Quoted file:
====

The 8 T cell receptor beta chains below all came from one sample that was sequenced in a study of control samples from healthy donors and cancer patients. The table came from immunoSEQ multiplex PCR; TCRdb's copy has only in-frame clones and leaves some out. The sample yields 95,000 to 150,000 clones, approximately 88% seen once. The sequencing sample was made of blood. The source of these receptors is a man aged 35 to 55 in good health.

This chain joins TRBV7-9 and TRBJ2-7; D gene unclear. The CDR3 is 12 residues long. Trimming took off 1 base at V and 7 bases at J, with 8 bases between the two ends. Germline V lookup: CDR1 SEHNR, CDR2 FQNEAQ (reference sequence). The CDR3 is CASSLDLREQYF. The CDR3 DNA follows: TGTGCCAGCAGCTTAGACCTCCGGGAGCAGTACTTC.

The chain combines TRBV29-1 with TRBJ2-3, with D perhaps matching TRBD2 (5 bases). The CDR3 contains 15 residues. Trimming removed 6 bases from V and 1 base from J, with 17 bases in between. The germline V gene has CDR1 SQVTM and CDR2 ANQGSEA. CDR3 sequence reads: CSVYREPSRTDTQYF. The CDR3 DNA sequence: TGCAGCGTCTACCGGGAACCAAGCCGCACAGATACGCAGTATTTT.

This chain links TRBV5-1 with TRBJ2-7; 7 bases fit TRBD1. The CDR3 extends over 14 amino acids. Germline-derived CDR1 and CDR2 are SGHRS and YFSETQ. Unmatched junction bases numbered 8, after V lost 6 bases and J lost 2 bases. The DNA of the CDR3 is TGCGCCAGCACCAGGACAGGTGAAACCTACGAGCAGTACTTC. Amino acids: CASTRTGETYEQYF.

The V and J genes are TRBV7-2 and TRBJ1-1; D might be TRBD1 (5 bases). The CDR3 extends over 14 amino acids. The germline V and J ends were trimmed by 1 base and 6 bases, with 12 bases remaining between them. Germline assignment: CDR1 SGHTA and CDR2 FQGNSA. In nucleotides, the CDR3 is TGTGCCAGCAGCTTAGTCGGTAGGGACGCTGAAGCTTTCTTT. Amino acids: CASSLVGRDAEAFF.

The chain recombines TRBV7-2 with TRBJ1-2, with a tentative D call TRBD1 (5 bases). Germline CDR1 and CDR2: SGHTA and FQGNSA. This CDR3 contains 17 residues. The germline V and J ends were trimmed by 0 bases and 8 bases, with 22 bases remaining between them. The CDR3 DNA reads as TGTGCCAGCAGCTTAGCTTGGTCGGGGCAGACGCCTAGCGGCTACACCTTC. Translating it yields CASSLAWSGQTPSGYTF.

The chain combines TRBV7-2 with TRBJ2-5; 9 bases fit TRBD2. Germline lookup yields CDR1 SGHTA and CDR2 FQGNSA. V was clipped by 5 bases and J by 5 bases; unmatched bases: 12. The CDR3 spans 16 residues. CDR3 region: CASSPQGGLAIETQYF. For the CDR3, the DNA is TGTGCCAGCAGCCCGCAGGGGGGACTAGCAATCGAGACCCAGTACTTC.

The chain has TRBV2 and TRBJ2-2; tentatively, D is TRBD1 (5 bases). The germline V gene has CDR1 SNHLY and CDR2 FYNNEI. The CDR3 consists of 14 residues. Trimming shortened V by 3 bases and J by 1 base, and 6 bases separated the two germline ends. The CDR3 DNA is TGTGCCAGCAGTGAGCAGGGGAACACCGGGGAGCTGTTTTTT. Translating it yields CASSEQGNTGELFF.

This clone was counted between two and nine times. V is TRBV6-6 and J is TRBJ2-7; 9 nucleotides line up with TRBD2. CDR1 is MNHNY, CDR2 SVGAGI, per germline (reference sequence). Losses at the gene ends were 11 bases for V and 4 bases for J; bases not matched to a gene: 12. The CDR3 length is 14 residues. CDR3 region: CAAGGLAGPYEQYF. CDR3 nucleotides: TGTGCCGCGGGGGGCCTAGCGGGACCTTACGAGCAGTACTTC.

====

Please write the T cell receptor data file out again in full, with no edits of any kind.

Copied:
The 8 T cell receptor beta chains below all came from one sample that was sequenced in a study of control samples from healthy donors and cancer patients. The table came from immunoSEQ multiplex PCR; TCRdb's copy has only in-frame clones and leaves some out. The sample yields 95,000 to 150,000 clones, approximately 88% seen once. The sequencing sample was made of blood. The source of these receptors is a man aged 35 to 55 in good health.

This chain joins TRBV7-9 and TRBJ2-7; D gene unclear. The CDR3 is 12 residues long. Trimming took off 1 base at V and 7 bases at J, with 8 bases between the two ends. Germline V lookup: CDR1 SEHNR, CDR2 FQNEAQ (reference sequence). The CDR3 is CASSLDLREQYF. The CDR3 DNA follows: TGTGCCAGCAGCTTAGACCTCCGGGAGCAGTACTTC.

The chain combines TRBV29-1 with TRBJ2-3, with D perhaps matching TRBD2 (5 bases). The CDR3 contains 15 residues. Trimming removed 6 bases from V and 1 base from J, with 17 bases in between. The germline V gene has CDR1 SQVTM and CDR2 ANQGSEA. CDR3 sequence reads: CSVYREPSRTDTQYF. The CDR3 DNA sequence: TGCAGCGTCTACCGGGAACCAAGCCGCACAGATACGCAGTATTTT.

This chain links TRBV5-1 with TRBJ2-7; 7 bases fit TRBD1. The CDR3 extends over 14 amino acids. Germline-derived CDR1 and CDR2 are SGHRS and YFSETQ. Unmatched junction bases numbered 8, after V lost 6 bases and J lost 2 bases. The DNA of the CDR3 is TGCGCCAGCACCAGGACAGGTGAAACCTACGAGCAGTACTTC. Amino acids: CASTRTGETYEQYF.

The V and J genes are TRBV7-2 and TRBJ1-1; D might be TRBD1 (5 bases). The CDR3 extends over 14 amino acids. The germline V and J ends were trimmed by 1 base and 6 bases, with 12 bases remaining between them. Germline assignment: CDR1 SGHTA and CDR2 FQGNSA. In nucleotides, the CDR3 is TGTGCCAGCAGCTTAGTCGGTAGGGACGCTGAAGCTTTCTTT. Amino acids: CASSLVGRDAEAFF.

The chain recombines TRBV7-2 with TRBJ1-2, with a tentative D call TRBD1 (5 bases). Germline CDR1 and CDR2: SGHTA and FQGNSA. This CDR3 contains 17 residues. The germline V and J ends were trimmed by 0 bases and 8 bases, with 22 bases remaining between them. The CDR3 DNA reads as TGTGCCAGCAGCTTAGCTTGGTCGGGGCAGACGCCTAGCGGCTACACCTTC. Translating it yields CASSLAWSGQTPSGYTF.

The chain combines TRBV7-2 with TRBJ2-5; 9 bases fit TRBD2. Germline lookup yields CDR1 SGHTA and CDR2 FQGNSA. V was clipped by 5 bases and J by 5 bases; unmatched bases: 12. The CDR3 spans 16 residues. CDR3 region: CASSPQGGLAIETQYF. For the CDR3, the DNA is TGTGCCAGCAGCCCGCAGGGGGGACTAGCAATCGAGACCCAGTACTTC.

The chain has TRBV2 and TRBJ2-2; tentatively, D is TRBD1 (5 bases). The germline V gene has CDR1 SNHLY and CDR2 FYNNEI. The CDR3 consists of 14 residues. Trimming shortened V by 3 bases and J by 1 base, and 6 bases separated the two germline ends. The CDR3 DNA is TGTGCCAGCAGTGAGCAGGGGAACACCGGGGAGCTGTTTTTT. Translating it yields CASSEQGNTGELFF.

This clone was counted between two and nine times. V is TRBV6-6 and J is TRBJ2-7; 9 nucleotides line up with TRBD2. CDR1 is MNHNY, CDR2 SVGAGI, per germline (reference sequence). Losses at the gene ends were 11 bases for V and 4 bases for J; bases not matched to a gene: 12. The CDR3 length is 14 residues. CDR3 region: CAAGGLAGPYEQYF. CDR3 nucleotides: TGTGCCGCGGGGGGCCTAGCGGGACCTTACGAGCAGTACTTC.